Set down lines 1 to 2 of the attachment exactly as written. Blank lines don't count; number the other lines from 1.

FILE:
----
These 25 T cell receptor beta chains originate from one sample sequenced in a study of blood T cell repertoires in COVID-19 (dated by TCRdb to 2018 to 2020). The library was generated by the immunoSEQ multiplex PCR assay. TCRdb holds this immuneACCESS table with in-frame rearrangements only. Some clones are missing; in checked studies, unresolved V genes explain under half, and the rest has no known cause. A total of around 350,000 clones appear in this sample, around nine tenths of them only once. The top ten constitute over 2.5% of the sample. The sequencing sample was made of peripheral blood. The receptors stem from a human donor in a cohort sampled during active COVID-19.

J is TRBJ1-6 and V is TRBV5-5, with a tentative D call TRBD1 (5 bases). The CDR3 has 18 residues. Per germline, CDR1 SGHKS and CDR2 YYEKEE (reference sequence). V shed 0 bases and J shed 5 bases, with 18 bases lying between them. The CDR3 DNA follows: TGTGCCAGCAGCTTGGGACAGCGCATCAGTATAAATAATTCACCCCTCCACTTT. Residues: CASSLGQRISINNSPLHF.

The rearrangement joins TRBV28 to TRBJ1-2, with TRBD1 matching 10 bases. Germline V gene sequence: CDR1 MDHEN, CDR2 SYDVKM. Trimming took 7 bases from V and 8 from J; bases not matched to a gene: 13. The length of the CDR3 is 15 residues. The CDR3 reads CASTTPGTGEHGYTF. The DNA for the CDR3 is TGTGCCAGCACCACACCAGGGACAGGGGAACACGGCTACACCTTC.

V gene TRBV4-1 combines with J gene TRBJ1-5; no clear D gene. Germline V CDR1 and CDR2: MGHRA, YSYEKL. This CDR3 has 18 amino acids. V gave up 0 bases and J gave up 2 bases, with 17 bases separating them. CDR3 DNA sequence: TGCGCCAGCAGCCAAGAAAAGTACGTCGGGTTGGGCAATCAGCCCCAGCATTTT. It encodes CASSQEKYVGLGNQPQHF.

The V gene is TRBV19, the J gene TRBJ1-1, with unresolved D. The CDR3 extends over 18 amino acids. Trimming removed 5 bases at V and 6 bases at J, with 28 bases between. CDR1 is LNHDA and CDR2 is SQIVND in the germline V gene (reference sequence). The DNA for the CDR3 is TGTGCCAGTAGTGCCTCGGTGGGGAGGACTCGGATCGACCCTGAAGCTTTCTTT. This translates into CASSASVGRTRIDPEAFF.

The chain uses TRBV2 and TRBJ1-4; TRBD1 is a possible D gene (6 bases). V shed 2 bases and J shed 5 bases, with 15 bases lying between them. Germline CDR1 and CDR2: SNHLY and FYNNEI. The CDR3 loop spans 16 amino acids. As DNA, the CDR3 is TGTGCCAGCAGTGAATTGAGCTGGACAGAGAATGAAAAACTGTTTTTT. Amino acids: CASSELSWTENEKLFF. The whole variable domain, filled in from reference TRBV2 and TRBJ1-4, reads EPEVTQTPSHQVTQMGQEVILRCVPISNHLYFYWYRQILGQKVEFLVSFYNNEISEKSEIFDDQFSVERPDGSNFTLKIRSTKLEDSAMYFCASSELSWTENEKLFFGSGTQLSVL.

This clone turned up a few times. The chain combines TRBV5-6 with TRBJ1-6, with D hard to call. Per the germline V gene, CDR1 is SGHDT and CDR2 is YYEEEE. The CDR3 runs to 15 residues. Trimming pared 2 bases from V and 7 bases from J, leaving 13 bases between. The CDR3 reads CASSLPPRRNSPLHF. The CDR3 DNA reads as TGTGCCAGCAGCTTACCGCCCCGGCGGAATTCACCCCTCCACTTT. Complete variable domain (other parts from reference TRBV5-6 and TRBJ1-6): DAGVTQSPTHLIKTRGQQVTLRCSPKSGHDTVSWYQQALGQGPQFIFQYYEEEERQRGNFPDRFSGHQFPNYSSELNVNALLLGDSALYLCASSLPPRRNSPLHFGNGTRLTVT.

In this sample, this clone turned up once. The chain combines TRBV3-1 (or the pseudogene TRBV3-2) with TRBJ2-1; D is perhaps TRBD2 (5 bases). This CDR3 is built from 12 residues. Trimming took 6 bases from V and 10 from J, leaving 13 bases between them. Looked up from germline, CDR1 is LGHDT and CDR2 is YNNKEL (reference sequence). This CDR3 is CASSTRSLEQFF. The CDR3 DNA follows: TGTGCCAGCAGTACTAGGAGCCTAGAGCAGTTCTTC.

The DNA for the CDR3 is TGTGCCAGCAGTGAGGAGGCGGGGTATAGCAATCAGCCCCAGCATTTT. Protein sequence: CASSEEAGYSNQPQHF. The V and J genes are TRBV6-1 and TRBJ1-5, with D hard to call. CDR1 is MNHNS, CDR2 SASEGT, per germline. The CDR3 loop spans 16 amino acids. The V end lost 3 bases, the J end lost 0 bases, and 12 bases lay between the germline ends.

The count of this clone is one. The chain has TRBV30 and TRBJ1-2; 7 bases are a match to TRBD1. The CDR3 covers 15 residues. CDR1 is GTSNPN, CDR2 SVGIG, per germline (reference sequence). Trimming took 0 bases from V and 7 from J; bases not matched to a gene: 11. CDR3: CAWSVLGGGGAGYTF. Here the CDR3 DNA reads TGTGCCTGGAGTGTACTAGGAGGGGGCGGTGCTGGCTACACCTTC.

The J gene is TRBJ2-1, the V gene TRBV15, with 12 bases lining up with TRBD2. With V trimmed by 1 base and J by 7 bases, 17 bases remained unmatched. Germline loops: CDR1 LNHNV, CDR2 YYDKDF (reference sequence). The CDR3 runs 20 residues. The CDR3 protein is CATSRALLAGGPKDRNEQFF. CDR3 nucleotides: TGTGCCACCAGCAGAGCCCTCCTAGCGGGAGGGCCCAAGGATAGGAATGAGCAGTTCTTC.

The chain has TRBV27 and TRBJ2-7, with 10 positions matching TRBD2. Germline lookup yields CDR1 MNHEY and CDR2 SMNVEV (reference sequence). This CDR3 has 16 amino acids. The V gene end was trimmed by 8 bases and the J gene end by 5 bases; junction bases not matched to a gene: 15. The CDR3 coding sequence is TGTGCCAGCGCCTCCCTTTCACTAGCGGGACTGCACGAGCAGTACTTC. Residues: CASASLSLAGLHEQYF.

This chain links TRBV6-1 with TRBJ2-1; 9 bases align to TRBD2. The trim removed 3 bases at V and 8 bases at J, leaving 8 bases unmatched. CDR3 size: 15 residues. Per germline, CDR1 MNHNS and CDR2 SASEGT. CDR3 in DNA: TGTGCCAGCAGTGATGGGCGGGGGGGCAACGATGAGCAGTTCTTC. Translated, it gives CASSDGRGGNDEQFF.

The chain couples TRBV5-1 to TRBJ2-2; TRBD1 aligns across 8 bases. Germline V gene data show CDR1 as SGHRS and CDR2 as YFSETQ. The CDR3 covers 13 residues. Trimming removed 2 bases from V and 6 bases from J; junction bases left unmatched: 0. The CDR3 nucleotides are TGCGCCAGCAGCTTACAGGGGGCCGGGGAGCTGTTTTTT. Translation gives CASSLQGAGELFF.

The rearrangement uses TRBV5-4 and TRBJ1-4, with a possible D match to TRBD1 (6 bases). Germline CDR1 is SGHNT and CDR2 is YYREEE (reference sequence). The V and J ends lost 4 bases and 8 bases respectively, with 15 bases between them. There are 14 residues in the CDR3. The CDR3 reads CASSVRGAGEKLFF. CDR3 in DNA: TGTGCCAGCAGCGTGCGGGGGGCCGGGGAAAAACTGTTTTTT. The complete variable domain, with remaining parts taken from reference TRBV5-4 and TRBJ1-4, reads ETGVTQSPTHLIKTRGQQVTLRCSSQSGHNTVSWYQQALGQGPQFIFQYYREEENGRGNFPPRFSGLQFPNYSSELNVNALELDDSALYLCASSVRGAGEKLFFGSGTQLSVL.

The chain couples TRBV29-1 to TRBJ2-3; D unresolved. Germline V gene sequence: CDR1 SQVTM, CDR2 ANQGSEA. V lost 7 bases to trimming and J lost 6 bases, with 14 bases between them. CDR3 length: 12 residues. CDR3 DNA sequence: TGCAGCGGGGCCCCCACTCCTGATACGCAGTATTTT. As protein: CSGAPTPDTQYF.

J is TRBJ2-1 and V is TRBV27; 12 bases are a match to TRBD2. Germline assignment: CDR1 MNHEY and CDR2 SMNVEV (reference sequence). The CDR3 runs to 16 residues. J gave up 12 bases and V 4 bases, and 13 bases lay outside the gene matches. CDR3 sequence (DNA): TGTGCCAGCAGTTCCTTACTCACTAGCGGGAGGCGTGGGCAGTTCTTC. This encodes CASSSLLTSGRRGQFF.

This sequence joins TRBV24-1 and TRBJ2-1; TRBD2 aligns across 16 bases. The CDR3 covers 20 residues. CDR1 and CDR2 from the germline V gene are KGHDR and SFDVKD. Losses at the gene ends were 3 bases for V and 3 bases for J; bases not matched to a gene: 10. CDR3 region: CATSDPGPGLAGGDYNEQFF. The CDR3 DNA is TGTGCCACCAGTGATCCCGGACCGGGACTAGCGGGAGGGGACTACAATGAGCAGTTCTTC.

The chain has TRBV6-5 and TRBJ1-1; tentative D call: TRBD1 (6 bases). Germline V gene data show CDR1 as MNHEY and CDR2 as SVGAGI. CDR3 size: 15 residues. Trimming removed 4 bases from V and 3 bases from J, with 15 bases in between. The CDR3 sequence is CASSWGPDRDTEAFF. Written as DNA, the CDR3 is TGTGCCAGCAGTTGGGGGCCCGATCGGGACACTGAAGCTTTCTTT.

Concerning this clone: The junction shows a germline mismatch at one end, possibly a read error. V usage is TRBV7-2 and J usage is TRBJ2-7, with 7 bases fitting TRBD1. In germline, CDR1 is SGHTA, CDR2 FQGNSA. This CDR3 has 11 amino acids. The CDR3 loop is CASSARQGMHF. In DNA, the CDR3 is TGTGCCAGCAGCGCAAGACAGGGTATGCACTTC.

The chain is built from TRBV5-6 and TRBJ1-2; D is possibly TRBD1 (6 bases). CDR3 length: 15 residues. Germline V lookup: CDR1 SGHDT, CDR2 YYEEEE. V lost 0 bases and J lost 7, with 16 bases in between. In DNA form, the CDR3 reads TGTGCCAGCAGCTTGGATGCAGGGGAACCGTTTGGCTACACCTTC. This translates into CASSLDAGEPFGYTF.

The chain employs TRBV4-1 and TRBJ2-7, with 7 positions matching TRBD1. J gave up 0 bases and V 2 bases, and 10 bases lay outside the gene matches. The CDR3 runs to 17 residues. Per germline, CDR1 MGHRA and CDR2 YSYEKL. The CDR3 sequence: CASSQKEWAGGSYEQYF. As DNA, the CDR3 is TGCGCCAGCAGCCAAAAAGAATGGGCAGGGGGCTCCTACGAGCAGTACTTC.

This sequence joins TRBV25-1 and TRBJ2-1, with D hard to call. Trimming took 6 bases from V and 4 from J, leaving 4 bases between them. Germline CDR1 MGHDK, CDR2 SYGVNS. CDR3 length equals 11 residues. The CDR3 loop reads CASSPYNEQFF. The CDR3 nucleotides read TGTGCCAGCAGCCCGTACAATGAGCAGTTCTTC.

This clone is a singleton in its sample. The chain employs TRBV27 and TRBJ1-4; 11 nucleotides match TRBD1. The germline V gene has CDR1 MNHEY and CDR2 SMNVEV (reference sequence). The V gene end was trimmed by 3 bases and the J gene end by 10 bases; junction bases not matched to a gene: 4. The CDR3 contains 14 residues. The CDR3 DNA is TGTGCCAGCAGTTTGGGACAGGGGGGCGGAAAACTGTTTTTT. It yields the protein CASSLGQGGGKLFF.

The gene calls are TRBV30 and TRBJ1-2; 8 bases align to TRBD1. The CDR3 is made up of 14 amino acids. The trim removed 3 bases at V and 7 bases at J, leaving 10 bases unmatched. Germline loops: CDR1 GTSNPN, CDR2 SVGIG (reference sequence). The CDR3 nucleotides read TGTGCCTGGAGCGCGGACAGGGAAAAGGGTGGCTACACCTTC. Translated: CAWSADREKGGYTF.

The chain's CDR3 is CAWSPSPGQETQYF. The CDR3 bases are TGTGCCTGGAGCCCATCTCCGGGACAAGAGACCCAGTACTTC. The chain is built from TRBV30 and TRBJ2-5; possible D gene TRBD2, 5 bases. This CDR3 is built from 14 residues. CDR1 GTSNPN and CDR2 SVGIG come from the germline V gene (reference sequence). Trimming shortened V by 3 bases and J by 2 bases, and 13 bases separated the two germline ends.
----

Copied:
These 25 T cell receptor beta chains originate from one sample sequenced in a study of blood T cell repertoires in COVID-19 (dated by TCRdb to 2018 to 2020). The library was generated by the immunoSEQ multiplex PCR assay. TCRdb holds this immuneACCESS table with in-frame rearrangements only. Some clones are missing; in checked studies, unresolved V genes explain under half, and the rest has no known cause. A total of around 350,000 clones appear in this sample, around nine tenths of them only once. The top ten constitute over 2.5% of the sample. The sequencing sample was made of peripheral blood. The receptors stem from a human donor in a cohort sampled during active COVID-19.

J is TRBJ1-6 and V is TRBV5-5, with a tentative D call TRBD1 (5 bases). The CDR3 has 18 residues. Per germline, CDR1 SGHKS and CDR2 YYEKEE (reference sequence). V shed 0 bases and J shed 5 bases, with 18 bases lying between them. The CDR3 DNA follows: TGTGCCAGCAGCTTGGGACAGCGCATCAGTATAAATAATTCACCCCTCCACTTT. Residues: CASSLGQRISINNSPLHF.